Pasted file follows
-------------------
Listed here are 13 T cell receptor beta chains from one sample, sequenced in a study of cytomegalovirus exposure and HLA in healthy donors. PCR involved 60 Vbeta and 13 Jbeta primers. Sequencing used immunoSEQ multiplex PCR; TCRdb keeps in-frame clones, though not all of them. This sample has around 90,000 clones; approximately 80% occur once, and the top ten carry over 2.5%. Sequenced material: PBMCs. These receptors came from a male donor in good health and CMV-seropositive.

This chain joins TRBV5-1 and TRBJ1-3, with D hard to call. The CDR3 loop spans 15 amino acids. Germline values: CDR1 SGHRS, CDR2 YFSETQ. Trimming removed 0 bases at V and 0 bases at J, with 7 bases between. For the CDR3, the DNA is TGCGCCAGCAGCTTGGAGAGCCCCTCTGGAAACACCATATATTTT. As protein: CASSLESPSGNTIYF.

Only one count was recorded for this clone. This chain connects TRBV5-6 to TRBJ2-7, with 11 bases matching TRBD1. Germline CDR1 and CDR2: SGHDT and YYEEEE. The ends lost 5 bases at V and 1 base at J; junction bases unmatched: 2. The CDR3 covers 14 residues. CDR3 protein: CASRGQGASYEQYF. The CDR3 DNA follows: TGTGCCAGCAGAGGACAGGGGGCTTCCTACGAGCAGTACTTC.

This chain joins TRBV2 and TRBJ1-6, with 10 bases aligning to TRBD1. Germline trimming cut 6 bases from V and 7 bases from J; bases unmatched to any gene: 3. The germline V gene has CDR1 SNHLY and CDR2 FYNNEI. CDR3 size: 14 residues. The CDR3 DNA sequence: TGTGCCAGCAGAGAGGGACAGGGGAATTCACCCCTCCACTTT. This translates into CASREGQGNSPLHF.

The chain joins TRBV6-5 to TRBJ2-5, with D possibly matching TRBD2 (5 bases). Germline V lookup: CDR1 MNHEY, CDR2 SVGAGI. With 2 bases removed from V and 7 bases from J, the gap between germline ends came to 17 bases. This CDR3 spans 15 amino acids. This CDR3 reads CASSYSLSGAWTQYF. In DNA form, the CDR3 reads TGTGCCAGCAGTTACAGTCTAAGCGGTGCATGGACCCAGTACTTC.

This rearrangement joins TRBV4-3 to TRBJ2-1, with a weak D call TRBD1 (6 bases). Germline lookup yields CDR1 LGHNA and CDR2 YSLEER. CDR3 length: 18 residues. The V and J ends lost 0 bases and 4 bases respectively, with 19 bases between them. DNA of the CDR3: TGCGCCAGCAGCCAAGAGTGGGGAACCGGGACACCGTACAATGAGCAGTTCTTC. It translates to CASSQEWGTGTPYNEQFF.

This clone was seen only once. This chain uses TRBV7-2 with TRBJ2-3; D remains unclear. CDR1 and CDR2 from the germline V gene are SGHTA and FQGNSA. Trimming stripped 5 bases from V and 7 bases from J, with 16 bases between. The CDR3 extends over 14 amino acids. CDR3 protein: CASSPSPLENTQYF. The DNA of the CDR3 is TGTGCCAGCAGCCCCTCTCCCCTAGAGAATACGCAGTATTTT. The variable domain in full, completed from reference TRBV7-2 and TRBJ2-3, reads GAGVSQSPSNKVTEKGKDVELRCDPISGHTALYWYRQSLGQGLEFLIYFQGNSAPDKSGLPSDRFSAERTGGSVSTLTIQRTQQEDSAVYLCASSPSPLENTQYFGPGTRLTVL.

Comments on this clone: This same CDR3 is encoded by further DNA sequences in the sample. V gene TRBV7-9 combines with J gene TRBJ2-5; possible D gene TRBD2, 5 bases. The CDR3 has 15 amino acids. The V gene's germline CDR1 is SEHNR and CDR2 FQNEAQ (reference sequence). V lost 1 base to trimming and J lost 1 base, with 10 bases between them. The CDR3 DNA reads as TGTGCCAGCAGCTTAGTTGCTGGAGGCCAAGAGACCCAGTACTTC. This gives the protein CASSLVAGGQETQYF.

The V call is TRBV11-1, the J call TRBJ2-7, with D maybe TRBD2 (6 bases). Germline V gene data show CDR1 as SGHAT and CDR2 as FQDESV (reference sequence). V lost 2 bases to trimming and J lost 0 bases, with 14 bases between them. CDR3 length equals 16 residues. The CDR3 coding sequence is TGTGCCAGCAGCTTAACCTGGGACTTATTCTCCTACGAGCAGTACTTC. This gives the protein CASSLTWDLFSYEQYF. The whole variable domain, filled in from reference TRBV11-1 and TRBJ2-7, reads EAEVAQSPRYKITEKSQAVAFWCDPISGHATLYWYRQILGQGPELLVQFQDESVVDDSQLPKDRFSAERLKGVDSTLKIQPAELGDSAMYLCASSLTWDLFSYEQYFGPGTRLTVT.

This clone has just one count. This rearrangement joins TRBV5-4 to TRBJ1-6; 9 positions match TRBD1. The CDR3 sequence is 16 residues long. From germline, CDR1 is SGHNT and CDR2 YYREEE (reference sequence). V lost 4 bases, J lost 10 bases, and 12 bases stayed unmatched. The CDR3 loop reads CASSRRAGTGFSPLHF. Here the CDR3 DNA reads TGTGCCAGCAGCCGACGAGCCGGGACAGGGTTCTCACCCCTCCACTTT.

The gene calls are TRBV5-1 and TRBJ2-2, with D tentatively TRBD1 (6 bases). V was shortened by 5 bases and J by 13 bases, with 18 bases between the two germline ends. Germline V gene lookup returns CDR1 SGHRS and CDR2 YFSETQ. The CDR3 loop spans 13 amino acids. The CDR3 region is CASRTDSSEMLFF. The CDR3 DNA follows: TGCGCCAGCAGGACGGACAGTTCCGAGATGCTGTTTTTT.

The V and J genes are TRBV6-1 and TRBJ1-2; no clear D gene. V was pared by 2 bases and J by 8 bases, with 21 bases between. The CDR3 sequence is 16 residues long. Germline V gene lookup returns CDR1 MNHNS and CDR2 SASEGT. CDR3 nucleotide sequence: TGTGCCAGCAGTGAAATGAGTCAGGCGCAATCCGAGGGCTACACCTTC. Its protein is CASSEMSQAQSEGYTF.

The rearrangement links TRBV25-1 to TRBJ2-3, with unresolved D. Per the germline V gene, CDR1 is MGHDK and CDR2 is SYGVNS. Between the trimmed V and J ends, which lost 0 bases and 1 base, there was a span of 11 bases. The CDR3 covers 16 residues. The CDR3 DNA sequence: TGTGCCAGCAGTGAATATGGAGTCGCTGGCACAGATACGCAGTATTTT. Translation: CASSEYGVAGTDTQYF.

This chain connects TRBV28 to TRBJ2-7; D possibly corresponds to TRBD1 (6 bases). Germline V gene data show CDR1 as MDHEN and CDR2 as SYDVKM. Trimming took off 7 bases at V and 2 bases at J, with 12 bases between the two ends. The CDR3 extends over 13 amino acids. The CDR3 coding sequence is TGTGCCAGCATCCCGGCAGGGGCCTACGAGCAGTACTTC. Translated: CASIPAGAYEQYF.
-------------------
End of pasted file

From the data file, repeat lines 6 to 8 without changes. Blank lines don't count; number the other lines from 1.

This rearrangement joins TRBV4-3 to TRBJ2-1, with a weak D call TRBD1 (6 bases). Germline lookup yields CDR1 LGHNA and CDR2 YSLEER. CDR3 length: 18 residues. The V and J ends lost 0 bases and 4 bases respectively, with 19 bases between them. DNA of the CDR3: TGCGCCAGCAGCCAAGAGTGGGGAACCGGGACACCGTACAATGAGCAGTTCTTC. It translates to CASSQEWGTGTPYNEQFF.

This clone was seen only once. This chain uses TRBV7-2 with TRBJ2-3; D remains unclear. CDR1 and CDR2 from the germline V gene are SGHTA and FQGNSA. Trimming stripped 5 bases from V and 7 bases from J, with 16 bases between. The CDR3 extends over 14 amino acids. CDR3 protein: CASSPSPLENTQYF. The DNA of the CDR3 is TGTGCCAGCAGCCCCTCTCCCCTAGAGAATACGCAGTATTTT. The variable domain in full, completed from reference TRBV7-2 and TRBJ2-3, reads GAGVSQSPSNKVTEKGKDVELRCDPISGHTALYWYRQSLGQGLEFLIYFQGNSAPDKSGLPSDRFSAERTGGSVSTLTIQRTQQEDSAVYLCASSPSPLENTQYFGPGTRLTVL.

Comments on this clone: This same CDR3 is encoded by further DNA sequences in the sample. V gene TRBV7-9 combines with J gene TRBJ2-5; possible D gene TRBD2, 5 bases. The CDR3 has 15 amino acids. The V gene's germline CDR1 is SEHNR and CDR2 FQNEAQ (reference sequence). V lost 1 base to trimming and J lost 1 base, with 10 bases between them. The CDR3 DNA reads as TGTGCCAGCAGCTTAGTTGCTGGAGGCCAAGAGACCCAGTACTTC. This gives the protein CASSLVAGGQETQYF.